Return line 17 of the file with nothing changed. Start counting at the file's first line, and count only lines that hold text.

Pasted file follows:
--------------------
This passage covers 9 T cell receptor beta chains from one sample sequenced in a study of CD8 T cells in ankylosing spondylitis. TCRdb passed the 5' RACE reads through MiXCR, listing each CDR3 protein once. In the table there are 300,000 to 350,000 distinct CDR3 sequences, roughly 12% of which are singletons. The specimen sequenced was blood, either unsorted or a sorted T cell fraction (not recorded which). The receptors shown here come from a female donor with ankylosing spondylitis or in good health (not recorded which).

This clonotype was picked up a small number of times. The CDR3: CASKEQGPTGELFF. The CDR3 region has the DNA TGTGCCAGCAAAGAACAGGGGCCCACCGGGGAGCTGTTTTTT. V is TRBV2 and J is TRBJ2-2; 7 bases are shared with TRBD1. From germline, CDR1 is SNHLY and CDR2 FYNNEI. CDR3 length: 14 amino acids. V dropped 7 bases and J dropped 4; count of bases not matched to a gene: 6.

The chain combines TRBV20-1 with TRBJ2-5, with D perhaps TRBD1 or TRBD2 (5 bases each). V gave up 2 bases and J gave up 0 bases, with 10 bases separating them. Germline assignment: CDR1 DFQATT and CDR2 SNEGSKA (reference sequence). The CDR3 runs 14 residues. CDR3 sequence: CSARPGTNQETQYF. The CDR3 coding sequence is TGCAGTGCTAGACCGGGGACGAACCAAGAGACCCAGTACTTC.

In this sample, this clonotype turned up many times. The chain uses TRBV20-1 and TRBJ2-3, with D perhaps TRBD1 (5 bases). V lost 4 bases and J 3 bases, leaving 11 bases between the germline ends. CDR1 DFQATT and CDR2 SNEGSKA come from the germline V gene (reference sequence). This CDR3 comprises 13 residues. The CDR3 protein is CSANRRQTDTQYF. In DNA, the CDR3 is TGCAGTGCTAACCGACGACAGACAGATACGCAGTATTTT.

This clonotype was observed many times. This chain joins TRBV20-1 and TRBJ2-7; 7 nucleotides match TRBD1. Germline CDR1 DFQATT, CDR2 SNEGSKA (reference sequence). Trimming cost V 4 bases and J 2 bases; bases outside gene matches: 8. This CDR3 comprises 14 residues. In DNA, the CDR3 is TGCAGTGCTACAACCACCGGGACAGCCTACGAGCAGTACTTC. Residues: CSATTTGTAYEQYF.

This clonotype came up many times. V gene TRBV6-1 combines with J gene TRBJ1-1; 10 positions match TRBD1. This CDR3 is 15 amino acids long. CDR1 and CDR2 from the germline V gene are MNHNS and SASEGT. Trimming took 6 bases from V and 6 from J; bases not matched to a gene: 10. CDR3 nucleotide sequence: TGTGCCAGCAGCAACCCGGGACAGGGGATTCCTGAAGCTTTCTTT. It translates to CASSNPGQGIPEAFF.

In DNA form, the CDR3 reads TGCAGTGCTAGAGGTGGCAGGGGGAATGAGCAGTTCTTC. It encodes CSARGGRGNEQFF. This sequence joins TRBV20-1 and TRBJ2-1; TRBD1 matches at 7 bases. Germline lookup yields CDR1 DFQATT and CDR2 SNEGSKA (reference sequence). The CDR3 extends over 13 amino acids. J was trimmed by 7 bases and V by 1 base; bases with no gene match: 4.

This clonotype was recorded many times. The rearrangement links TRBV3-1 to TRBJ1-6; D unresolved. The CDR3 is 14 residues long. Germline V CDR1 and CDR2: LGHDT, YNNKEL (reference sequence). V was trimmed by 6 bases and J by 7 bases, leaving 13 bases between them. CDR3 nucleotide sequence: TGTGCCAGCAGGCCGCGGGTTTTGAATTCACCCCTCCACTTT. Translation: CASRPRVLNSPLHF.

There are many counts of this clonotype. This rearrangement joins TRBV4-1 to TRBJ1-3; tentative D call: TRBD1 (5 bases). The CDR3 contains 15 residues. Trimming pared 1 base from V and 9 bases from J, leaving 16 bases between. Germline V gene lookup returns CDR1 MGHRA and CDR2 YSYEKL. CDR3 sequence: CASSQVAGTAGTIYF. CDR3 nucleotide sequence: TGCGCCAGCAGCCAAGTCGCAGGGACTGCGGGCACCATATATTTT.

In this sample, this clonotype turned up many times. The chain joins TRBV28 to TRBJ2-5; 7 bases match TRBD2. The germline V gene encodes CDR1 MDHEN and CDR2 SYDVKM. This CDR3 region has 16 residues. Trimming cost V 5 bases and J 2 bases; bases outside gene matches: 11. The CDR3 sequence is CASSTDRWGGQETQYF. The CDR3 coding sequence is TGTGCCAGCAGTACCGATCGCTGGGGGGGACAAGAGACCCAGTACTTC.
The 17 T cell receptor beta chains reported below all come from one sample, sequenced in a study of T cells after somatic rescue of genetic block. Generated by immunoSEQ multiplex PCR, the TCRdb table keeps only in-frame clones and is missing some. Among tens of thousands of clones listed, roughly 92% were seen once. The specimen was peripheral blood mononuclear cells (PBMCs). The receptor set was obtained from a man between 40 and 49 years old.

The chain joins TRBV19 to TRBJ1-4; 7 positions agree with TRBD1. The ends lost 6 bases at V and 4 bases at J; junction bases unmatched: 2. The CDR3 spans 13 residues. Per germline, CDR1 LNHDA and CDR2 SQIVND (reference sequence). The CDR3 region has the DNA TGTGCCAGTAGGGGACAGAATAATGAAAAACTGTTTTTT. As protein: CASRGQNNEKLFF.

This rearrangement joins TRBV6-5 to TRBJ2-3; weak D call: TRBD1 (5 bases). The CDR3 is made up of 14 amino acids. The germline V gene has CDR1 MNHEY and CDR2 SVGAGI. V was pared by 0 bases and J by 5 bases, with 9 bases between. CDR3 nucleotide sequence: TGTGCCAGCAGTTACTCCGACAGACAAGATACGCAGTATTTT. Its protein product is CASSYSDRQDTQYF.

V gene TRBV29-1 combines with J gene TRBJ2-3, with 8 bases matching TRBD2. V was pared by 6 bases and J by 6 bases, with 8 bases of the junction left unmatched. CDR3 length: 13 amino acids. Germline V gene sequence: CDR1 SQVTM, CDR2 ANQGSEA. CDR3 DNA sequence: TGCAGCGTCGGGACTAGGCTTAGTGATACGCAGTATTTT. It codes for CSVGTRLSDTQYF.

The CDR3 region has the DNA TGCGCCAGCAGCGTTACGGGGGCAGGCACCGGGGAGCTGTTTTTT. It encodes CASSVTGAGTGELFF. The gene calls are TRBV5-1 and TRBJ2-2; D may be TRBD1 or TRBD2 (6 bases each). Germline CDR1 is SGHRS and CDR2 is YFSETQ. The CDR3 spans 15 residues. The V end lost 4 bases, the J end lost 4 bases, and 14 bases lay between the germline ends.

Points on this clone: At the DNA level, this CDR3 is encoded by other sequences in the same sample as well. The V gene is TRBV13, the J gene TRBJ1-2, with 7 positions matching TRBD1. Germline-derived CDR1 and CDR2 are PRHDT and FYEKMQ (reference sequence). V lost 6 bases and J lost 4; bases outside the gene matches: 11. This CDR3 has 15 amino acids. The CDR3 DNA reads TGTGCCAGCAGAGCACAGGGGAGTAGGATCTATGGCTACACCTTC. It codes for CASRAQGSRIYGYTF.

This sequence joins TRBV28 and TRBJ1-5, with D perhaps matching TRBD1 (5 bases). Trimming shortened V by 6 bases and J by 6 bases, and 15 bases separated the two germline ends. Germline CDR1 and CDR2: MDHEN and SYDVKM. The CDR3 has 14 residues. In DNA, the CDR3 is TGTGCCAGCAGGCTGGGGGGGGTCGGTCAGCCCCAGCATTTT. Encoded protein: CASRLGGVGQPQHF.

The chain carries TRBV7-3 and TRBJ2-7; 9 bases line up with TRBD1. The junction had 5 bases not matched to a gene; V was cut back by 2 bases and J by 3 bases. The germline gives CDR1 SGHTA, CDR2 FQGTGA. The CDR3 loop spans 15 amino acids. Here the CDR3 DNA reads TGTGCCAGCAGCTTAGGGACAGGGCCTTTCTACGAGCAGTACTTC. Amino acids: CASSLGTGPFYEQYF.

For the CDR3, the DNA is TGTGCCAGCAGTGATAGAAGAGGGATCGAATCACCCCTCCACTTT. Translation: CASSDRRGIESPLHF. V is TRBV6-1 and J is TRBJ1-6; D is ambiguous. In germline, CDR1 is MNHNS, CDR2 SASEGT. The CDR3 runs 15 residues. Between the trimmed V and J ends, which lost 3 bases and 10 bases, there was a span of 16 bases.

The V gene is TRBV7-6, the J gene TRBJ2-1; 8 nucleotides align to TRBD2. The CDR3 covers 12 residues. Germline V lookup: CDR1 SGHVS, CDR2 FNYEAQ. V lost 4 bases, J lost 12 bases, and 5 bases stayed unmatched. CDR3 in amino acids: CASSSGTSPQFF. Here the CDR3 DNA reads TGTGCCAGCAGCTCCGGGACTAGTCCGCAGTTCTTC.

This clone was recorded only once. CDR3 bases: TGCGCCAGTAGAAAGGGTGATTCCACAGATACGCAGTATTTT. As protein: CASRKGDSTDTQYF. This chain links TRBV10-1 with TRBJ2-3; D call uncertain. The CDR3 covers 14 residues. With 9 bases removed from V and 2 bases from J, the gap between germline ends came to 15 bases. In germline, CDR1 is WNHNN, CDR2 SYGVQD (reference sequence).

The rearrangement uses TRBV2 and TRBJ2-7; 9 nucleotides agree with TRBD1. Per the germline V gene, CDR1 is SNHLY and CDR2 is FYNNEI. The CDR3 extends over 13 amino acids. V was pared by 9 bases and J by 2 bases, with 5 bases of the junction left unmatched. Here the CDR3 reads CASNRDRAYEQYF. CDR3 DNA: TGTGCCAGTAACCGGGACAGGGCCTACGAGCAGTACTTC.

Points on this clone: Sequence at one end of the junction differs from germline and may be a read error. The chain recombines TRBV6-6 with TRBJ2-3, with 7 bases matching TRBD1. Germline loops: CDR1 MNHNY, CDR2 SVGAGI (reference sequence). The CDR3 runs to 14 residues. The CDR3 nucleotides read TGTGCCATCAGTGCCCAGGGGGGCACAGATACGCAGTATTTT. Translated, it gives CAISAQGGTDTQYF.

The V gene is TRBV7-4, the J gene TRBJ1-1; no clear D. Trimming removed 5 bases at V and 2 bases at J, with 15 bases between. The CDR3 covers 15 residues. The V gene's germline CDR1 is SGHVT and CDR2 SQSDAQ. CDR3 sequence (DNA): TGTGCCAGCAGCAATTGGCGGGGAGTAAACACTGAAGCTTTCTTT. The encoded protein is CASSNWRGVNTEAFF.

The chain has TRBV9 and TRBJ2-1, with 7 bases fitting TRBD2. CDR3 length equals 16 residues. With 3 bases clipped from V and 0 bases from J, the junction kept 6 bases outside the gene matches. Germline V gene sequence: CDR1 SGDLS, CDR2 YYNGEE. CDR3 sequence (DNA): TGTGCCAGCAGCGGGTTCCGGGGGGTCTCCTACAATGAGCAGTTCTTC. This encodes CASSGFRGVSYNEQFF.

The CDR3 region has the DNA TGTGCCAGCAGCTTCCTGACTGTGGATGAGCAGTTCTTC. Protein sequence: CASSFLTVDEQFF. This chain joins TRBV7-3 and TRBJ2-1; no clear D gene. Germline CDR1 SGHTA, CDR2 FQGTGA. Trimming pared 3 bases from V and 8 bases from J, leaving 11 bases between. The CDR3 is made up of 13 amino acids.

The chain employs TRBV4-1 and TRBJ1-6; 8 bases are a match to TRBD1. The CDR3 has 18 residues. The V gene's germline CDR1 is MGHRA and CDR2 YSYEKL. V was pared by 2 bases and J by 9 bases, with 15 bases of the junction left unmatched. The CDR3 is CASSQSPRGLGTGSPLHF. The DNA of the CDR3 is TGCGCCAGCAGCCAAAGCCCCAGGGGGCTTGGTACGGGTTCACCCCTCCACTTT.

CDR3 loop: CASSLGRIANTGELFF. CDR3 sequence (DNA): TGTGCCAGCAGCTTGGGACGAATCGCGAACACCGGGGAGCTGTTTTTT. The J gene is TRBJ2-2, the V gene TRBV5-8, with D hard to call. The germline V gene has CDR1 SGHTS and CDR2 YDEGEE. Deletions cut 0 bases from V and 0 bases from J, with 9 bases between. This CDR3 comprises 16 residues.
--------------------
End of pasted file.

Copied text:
This sequence joins TRBV28 and TRBJ1-5, with D perhaps matching TRBD1 (5 bases). Trimming shortened V by 6 bases and J by 6 bases, and 15 bases separated the two germline ends. Germline CDR1 and CDR2: MDHEN and SYDVKM. The CDR3 has 14 residues. In DNA, the CDR3 is TGTGCCAGCAGGCTGGGGGGGGTCGGTCAGCCCCAGCATTTT. Encoded protein: CASRLGGVGQPQHF.